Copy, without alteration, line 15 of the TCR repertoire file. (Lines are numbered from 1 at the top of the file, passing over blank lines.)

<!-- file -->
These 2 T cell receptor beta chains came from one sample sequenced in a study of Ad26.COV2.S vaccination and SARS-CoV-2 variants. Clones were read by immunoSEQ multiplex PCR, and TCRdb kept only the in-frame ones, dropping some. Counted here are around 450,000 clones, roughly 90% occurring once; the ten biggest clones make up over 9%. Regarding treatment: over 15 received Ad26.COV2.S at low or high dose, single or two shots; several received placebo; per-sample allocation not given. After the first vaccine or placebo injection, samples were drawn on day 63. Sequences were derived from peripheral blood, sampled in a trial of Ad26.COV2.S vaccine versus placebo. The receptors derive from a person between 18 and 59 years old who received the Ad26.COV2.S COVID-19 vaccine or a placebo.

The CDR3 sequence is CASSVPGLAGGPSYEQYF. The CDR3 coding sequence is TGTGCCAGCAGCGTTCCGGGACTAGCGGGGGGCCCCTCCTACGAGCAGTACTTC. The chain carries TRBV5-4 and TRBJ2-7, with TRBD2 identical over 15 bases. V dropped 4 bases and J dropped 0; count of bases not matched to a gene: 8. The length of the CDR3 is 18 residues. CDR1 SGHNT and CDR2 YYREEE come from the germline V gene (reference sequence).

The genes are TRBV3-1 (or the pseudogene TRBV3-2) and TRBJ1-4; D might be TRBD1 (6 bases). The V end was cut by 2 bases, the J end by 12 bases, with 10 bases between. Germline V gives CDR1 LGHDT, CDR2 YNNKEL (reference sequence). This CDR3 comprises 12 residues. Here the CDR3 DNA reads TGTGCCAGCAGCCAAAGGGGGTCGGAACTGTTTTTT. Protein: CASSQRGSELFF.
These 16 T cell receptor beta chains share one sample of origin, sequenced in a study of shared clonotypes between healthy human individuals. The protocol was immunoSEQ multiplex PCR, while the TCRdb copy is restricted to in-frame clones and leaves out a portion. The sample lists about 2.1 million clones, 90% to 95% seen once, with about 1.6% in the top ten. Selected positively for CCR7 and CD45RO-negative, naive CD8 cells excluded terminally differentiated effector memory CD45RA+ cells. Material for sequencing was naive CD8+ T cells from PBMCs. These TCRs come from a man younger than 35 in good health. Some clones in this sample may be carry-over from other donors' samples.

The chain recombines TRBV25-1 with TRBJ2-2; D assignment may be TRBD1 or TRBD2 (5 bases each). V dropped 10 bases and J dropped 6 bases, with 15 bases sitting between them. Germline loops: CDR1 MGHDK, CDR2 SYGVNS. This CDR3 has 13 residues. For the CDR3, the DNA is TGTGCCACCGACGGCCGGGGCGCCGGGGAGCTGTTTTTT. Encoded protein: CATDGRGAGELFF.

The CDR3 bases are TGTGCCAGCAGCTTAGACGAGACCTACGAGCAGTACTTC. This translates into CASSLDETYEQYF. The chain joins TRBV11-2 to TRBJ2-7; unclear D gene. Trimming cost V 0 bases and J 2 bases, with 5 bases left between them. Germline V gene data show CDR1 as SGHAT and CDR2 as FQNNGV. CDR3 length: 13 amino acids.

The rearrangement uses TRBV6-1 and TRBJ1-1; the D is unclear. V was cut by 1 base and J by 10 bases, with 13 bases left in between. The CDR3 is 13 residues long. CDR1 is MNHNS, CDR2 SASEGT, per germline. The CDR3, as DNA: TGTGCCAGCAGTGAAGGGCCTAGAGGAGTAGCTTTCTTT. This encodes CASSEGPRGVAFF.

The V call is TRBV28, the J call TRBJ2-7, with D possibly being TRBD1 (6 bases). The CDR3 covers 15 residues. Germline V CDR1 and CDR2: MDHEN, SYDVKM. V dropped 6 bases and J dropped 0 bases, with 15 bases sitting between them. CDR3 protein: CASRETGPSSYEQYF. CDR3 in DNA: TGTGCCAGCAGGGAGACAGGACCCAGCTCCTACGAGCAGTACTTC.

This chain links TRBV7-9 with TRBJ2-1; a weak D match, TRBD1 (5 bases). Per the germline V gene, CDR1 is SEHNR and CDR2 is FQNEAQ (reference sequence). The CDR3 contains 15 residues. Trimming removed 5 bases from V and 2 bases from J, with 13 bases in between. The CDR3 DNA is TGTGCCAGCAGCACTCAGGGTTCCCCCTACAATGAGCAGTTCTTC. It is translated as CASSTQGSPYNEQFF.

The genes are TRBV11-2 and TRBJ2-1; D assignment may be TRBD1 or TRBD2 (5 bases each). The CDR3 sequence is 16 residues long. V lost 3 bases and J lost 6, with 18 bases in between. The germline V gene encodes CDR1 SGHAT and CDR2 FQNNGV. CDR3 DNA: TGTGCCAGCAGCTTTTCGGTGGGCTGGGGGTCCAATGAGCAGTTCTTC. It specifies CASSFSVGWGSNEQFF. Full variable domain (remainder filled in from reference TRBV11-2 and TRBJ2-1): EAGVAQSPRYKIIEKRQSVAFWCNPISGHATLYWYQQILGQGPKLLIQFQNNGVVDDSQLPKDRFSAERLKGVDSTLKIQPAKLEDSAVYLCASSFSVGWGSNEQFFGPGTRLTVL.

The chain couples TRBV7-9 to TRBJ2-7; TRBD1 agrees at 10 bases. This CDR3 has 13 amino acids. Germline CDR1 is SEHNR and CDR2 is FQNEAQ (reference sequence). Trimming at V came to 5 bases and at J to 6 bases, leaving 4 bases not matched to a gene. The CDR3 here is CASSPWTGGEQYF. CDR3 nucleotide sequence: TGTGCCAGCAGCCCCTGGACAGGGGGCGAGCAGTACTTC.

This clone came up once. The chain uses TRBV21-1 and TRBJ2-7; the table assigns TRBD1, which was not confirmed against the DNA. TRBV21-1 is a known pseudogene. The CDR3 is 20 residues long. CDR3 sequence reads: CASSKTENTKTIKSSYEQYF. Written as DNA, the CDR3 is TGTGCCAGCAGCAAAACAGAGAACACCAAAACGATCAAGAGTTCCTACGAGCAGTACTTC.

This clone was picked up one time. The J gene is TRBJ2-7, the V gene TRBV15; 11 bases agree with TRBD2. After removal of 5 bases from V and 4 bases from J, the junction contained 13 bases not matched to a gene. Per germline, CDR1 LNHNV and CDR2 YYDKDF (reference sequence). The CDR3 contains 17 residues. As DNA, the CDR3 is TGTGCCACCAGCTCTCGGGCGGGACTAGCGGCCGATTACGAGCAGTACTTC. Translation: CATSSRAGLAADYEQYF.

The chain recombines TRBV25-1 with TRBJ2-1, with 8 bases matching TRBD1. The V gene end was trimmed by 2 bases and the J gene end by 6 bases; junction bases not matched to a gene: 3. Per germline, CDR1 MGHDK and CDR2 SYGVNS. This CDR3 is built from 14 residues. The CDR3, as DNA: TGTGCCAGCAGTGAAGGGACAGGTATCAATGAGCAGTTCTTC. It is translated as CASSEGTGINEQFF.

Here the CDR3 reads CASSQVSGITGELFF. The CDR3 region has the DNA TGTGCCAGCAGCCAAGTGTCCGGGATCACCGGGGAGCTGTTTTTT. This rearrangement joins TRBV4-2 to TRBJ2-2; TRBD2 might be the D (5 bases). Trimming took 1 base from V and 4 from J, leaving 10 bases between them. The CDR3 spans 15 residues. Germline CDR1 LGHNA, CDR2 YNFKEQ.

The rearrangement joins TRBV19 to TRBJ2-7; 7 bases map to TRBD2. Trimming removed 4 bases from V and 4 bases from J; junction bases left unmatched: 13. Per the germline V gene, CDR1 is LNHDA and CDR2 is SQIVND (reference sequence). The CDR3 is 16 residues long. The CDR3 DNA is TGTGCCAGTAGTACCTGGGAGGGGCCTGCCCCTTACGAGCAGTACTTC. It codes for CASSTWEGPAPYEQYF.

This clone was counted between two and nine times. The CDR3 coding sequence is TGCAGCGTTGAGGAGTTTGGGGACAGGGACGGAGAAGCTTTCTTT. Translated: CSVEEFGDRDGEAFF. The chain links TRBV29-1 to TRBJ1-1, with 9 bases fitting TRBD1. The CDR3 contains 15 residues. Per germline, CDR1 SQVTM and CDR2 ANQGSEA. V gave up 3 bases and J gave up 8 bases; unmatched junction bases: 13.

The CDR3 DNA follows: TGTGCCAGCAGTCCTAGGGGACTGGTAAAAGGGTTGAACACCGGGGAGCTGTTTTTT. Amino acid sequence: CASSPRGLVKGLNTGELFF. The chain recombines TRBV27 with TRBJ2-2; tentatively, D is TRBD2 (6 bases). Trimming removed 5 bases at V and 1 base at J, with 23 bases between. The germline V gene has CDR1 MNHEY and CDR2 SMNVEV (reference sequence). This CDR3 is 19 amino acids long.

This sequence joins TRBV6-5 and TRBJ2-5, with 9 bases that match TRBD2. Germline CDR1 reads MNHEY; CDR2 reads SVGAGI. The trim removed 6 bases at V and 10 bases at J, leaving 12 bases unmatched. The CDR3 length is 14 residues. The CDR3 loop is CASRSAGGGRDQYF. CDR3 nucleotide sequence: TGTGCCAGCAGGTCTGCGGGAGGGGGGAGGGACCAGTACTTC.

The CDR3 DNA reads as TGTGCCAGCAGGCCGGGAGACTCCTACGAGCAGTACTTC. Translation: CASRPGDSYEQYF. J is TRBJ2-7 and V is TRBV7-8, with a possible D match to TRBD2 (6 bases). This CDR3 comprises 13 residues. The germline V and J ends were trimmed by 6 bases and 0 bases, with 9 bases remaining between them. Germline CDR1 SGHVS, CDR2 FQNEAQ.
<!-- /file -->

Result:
Here the CDR3 reads CASSQVSGITGELFF. The CDR3 region has the DNA TGTGCCAGCAGCCAAGTGTCCGGGATCACCGGGGAGCTGTTTTTT. This rearrangement joins TRBV4-2 to TRBJ2-2; TRBD2 might be the D (5 bases). Trimming took 1 base from V and 4 from J, leaving 10 bases between them. The CDR3 spans 15 residues. Germline CDR1 LGHNA, CDR2 YNFKEQ.